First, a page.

For our parents, the rat race typically started after they graduated and started looking for full-time employment. But today’s generation of students feels the pressure to join the workforce right after freshman year, and not as a hostess at Olive Garden. Internships — particularly in this economy — are extremely competitive because they’re the opportunity most students believe give them the edge and network base they need to find a full-time paying job after graduation. But even if you’re willing to work for free in a field that’s only marginally related to your college major, you may not be able to secure an internship, at least not every summer. Sometimes, the competition is just simply too high, and there are too many applicants in your city or industry. Not getting an internship doesn’t mean your chances for a prosperous, promising career are dashed, however. There are plenty of productive ways you can spend your summer — and you may have some extra beach time, too.
Future employers — whether it’s for part-time, full-time or internship work — aren’t going to write you off if you don’t have a string of internships listed on your resume, but they do want to see that you put some effort into learning during your time off. Try looking for a part-time job for extra money, but don’t let a waitressing or retail gig satisfy you. Look into volunteer groups or projects to join. You can become a member of one group or just take part in individual events sponsored by different nonprofits. Volunteering is an excellent, more democratic way to network and even take on leadership positions, which also deserve spots on your resume. Websites like Idealist.org, VolunteerMatch, and Serve.gov can help you find opportunities in your area or even abroad if you want to do overseas work.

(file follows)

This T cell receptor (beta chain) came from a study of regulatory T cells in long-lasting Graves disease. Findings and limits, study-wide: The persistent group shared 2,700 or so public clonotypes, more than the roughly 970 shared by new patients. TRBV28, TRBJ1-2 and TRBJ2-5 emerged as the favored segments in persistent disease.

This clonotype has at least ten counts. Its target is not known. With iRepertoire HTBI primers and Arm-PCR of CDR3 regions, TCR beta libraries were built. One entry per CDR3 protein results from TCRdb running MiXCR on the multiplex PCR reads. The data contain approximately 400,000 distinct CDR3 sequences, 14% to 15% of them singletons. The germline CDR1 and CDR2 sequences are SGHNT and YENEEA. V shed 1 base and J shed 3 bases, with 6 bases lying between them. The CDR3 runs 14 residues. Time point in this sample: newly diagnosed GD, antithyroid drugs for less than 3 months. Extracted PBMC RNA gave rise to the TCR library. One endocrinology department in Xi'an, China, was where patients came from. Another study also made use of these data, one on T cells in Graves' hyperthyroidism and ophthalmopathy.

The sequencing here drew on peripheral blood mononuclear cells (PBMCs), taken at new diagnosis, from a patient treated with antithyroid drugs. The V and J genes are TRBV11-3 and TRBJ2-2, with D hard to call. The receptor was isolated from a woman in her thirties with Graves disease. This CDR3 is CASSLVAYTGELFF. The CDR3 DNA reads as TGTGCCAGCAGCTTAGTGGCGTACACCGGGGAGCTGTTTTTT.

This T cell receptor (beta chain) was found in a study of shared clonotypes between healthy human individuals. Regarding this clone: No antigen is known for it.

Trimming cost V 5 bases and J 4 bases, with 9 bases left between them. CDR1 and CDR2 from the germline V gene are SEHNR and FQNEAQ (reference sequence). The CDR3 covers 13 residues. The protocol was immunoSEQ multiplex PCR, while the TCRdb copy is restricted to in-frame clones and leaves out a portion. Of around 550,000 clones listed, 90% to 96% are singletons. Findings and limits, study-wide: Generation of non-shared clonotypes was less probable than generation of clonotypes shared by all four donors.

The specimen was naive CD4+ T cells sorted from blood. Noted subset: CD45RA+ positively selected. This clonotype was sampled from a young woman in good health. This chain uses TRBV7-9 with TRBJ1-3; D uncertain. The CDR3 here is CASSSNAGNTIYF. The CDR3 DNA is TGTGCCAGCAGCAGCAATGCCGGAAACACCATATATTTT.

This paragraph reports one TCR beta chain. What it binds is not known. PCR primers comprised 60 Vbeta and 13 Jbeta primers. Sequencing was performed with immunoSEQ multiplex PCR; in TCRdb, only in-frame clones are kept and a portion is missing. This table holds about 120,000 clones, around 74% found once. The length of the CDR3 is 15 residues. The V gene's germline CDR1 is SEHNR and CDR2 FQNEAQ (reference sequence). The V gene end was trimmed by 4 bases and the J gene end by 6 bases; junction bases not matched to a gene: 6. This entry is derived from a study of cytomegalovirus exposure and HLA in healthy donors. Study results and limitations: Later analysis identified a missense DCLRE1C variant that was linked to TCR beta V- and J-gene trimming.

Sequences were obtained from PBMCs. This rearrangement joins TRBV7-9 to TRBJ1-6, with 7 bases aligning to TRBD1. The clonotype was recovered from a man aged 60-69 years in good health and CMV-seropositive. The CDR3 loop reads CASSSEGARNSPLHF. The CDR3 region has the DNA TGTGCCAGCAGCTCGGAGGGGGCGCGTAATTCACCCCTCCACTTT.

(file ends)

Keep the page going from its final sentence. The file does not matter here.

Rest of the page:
Do whatever you can to get involved and demonstrate your interest in learning and preparing for a career. You can sign up for a summer class, even if it’s in a subject that won’t help you graduate. Attend networking events, and call up local professionals and ask to interview them about their work. If you’re an artist, engineer or have other skills that you can work on at home, take the summer to organize your portfolio. And no matter what you’re interested in or what kind of work — or not– you find this summer, you can always find time to clean up your resume to make room for all the new things you can add to it once school starts.